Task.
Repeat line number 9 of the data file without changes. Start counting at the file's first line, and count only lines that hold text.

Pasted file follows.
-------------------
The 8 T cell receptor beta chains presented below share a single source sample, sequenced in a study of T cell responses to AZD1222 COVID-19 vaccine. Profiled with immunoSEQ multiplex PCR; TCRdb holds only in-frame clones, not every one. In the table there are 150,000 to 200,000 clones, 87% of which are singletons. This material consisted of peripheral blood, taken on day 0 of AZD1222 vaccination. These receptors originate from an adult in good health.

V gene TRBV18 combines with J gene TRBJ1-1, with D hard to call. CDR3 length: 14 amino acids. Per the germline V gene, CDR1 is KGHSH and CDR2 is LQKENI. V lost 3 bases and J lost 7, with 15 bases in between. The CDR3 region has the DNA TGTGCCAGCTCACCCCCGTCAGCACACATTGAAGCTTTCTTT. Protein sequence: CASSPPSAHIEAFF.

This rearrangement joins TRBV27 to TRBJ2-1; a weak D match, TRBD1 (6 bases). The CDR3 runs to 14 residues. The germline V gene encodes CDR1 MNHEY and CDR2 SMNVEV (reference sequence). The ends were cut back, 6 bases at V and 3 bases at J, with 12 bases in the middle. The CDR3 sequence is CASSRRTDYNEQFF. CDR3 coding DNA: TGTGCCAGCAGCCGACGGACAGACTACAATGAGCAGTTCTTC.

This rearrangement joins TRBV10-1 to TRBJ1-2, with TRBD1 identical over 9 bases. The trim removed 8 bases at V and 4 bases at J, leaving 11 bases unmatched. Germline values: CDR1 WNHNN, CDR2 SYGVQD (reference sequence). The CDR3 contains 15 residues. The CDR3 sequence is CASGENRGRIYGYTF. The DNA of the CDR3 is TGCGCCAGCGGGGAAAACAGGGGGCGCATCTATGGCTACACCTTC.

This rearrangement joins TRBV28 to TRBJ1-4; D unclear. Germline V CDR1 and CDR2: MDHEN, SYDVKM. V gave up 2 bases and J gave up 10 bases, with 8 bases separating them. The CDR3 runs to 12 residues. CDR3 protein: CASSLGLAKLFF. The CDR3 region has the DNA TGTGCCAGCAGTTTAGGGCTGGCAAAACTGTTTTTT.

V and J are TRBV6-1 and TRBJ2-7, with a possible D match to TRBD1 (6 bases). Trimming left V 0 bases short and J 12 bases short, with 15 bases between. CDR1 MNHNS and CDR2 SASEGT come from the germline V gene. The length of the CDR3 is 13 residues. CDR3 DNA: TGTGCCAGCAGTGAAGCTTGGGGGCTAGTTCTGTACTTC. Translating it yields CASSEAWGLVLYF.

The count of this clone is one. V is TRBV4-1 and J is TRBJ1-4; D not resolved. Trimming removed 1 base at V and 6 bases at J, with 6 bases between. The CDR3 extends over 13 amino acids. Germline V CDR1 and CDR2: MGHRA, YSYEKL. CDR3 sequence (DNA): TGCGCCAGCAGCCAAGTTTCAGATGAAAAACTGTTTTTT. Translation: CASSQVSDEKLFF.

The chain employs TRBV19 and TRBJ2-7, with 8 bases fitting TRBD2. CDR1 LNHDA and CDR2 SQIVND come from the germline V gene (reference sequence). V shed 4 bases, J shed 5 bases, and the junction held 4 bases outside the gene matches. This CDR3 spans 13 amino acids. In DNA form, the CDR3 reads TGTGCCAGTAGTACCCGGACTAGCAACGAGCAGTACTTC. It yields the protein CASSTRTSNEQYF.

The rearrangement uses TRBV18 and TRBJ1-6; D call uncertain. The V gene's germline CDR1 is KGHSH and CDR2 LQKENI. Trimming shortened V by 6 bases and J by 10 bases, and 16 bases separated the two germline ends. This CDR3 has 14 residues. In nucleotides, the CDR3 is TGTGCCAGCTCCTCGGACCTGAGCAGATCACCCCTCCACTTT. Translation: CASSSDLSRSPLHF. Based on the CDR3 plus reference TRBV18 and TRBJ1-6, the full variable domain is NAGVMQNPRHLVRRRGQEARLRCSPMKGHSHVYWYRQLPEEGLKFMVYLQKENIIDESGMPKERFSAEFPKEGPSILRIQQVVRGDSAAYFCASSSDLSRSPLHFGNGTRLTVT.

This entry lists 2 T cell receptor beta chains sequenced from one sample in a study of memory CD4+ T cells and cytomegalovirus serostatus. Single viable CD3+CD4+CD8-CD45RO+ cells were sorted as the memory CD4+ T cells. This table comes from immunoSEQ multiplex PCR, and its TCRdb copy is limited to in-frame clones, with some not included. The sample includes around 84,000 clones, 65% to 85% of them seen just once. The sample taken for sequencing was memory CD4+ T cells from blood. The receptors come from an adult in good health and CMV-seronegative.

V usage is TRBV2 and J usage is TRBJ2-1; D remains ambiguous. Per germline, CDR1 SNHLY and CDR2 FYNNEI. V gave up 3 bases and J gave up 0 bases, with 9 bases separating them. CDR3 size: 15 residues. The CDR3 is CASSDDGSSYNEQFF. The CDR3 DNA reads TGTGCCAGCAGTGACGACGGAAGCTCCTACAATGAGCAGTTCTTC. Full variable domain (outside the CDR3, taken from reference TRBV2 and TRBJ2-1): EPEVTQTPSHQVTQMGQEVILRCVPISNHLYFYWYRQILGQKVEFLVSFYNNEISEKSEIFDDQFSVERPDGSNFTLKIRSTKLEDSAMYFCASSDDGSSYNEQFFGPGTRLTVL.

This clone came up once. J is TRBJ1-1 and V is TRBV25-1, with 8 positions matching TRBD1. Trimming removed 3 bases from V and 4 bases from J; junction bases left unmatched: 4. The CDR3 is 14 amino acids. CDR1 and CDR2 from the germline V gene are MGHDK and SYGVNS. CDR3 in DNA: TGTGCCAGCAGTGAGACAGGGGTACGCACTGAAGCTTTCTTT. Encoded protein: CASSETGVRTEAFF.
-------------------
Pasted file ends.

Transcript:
The rearrangement uses TRBV18 and TRBJ1-6; D call uncertain. The V gene's germline CDR1 is KGHSH and CDR2 LQKENI. Trimming shortened V by 6 bases and J by 10 bases, and 16 bases separated the two germline ends. This CDR3 has 14 residues. In nucleotides, the CDR3 is TGTGCCAGCTCCTCGGACCTGAGCAGATCACCCCTCCACTTT. Translation: CASSSDLSRSPLHF. Based on the CDR3 plus reference TRBV18 and TRBJ1-6, the full variable domain is NAGVMQNPRHLVRRRGQEARLRCSPMKGHSHVYWYRQLPEEGLKFMVYLQKENIIDESGMPKERFSAEFPKEGPSILRIQQVVRGDSAAYFCASSSDLSRSPLHFGNGTRLTVT.